Colorado Humanities, a 501(c)(3) nonprofit, was established in 1974 as a result of the National Foundation on the Arts and the Humanities Act signed into law by President Lyndon B. Johnson in 1965, and the subsequent founding of the National Endowment of the Humanities (NEH). We have forged hundreds of community partnerships, and have created more than 90 unique initiatives in our 46-year history. We provide programs at no cost to participants. We reach an estimated 340,000 people each year as program partners, participants and audiences. The majority of our annual budget goes directly to programs, and we are grateful for the generous contributions from businesses, foundations and individuals that make it possible.
What are the Humanities?
The humanities help us understand and define what it means to be human. They provide
ongoing content for a fulfilling life on personal and societal levels. And, importantly, applied
humanities learning provides essential method and skills-based approaches for personal and
community-based problem solving, strength and resiliency, connectivity, resolution, and
movement toward a just and robust future. History, literature, philosophy and ethics,
jurisprudence, the history and criticism of the arts, comparative religion, languages and
linguistics, cultural anthropology and archeology, and the social sciences are the humanities
disciplines that tell the human story.
To fulfill our mission to inspire the exploration of ideas and appreciation of Colorado’s
diverse cultural heritage, and to foster a love of reading and books, our objectives include
forging community partnerships statewide to develop and implement meaningful programs
that encourage community engagement.
We are one of the 56 humanities councils across the nation that receives core funding from
NEH to promote humanities education through community-based programs. The state
humanities councils, with connections to communities and organizations in every corner of
our respective states, are essential for engaging millions of citizens in community and civic
life across diverse populations in humanities learning.
The humanities are not a luxury; they are fundamental to the fabric of our country and its
individual communities. A strong, vibrant democracy requires engaged citizens informed by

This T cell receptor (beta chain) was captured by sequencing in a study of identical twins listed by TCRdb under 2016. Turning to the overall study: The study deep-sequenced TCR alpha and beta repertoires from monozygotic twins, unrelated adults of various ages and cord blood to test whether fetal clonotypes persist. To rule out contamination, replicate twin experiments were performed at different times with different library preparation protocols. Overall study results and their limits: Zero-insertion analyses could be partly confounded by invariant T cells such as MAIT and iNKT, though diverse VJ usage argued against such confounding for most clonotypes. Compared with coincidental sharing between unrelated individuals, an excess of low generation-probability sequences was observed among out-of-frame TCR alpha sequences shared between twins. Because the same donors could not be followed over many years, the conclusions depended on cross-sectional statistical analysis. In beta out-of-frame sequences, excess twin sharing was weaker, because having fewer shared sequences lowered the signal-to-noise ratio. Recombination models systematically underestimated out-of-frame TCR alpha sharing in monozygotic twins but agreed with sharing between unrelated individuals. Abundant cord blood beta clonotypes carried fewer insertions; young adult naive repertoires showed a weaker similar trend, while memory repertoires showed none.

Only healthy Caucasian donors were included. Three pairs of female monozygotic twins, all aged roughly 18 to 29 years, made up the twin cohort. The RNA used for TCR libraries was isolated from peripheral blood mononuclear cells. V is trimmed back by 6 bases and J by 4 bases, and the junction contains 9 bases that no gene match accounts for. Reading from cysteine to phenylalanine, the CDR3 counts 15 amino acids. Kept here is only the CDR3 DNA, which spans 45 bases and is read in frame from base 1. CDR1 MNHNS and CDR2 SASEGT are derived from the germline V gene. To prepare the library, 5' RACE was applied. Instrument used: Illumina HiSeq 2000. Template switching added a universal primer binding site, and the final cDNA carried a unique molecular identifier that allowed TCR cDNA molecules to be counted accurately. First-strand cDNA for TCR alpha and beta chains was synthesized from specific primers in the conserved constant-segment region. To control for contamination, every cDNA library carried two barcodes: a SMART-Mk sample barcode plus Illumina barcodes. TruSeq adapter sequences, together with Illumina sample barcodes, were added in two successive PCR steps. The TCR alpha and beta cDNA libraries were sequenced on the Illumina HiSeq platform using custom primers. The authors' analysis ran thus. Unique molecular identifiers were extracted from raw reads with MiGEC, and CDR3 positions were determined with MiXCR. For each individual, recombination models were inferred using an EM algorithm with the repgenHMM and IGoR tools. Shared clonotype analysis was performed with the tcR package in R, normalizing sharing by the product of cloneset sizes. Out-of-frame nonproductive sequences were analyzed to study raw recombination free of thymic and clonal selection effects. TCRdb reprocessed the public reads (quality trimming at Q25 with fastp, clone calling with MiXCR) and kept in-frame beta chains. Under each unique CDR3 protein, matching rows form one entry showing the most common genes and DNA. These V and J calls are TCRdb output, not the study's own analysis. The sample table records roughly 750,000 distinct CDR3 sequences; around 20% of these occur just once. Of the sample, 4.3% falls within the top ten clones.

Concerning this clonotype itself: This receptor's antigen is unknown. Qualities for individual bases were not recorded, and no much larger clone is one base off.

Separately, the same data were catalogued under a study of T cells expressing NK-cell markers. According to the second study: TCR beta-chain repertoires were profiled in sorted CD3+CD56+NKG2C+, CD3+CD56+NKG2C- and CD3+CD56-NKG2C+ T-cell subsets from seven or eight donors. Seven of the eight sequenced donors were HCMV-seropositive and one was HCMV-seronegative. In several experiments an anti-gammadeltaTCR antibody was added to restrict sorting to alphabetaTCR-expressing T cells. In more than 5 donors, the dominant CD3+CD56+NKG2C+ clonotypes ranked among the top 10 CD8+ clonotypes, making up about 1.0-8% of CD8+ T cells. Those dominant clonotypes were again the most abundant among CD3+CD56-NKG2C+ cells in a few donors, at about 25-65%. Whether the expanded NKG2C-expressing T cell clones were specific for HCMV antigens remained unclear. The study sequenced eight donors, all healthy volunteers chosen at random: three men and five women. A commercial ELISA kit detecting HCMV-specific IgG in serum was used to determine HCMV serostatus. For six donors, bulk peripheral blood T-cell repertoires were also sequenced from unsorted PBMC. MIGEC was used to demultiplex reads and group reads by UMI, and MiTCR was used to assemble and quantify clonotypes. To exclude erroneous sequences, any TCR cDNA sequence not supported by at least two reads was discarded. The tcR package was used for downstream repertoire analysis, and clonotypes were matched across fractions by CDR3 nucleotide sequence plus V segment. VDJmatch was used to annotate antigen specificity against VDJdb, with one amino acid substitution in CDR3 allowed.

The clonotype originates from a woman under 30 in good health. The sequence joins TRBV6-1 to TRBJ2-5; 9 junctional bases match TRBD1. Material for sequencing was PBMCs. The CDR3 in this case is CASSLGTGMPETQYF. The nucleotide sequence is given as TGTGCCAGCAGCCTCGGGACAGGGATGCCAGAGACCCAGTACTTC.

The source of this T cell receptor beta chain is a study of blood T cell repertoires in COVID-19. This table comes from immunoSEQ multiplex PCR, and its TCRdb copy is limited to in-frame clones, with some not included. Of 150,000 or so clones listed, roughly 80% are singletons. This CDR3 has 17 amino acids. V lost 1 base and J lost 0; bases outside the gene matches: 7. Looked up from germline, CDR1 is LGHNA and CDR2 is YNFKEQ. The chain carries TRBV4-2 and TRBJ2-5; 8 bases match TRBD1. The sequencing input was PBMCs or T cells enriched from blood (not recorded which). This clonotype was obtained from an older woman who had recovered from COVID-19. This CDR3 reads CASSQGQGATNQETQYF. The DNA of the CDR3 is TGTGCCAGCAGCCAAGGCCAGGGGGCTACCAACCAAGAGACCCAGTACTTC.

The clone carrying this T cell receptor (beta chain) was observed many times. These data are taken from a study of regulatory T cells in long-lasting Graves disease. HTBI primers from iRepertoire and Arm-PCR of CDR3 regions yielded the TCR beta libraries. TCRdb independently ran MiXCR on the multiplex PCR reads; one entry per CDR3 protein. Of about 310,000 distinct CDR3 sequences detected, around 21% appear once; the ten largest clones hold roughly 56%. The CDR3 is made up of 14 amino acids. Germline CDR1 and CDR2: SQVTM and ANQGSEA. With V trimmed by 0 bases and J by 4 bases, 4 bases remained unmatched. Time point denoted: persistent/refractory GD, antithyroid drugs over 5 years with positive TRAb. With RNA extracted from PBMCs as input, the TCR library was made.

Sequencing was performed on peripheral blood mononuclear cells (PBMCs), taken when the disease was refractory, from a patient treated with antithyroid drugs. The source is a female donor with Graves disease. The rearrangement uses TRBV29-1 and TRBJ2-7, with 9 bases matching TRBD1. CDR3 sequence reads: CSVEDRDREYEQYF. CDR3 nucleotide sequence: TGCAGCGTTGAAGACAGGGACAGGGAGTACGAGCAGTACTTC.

Facing recent national and world-wide crises and an uncertain future, we have continued to
grow and change, as our understanding of Coloradans’ needs has grown and changed. As
part of our regular five-year assessment process, in 2017 we established our Blue Sky
Green Field Team to evaluate program impact and assess the need for humanities
programming across Colorado. Blue sky over a green field is an apt metaphor for Colorado
Humanities. Grounded in the firm belief of the value of community- based humanities
education for sustained social good, we recognize that the sky’s the limit when creative,
inclusive, dynamic programming is concerned.
The COVID crisis has forced us all to look at our world in new ways, and find new paths. Colorado Humanities has taken steps to develop online programming to continue reaching communities statewide despite social-distancing requirements. The need to turn to digital programming has opened new possibilities for us, and we believe it will become an important addition to our in-person program implementation in the future. During Spring 2020, we held Colorado Book Awards finalist readings and the awards celebration online, and you can still enjoy them as recordings through this website. We also provided our Motheread/Fatheread Colorado training institute online in June 2020, and are prepared to develop online MFC classes for parents. In October, we completed our 2020 Colorado Veterans Writing workshops online, and held an online panel discussion for our Changing the Legacy of Race & Ethnicity program. We also awarded 68 grants totaling nearly $500,000 in Coronavirus Aid, Relief, and Economic Security (CARES) Act funding from the National Endowment for the Humanities.
For years we have offered programs that encourage learning about Black, Latino, and Native
history, along with efforts to foster and facilitate difficult, critical community conversations
about race. But we can and must do more. We are always looking for ways to make our
programs more relevant, more accessible, more inclusive, and more effective, and we are
redoubling our efforts now. Above all, we urge all Coloradans to join in the self-education,
contemplation, and conversation that this moment demands.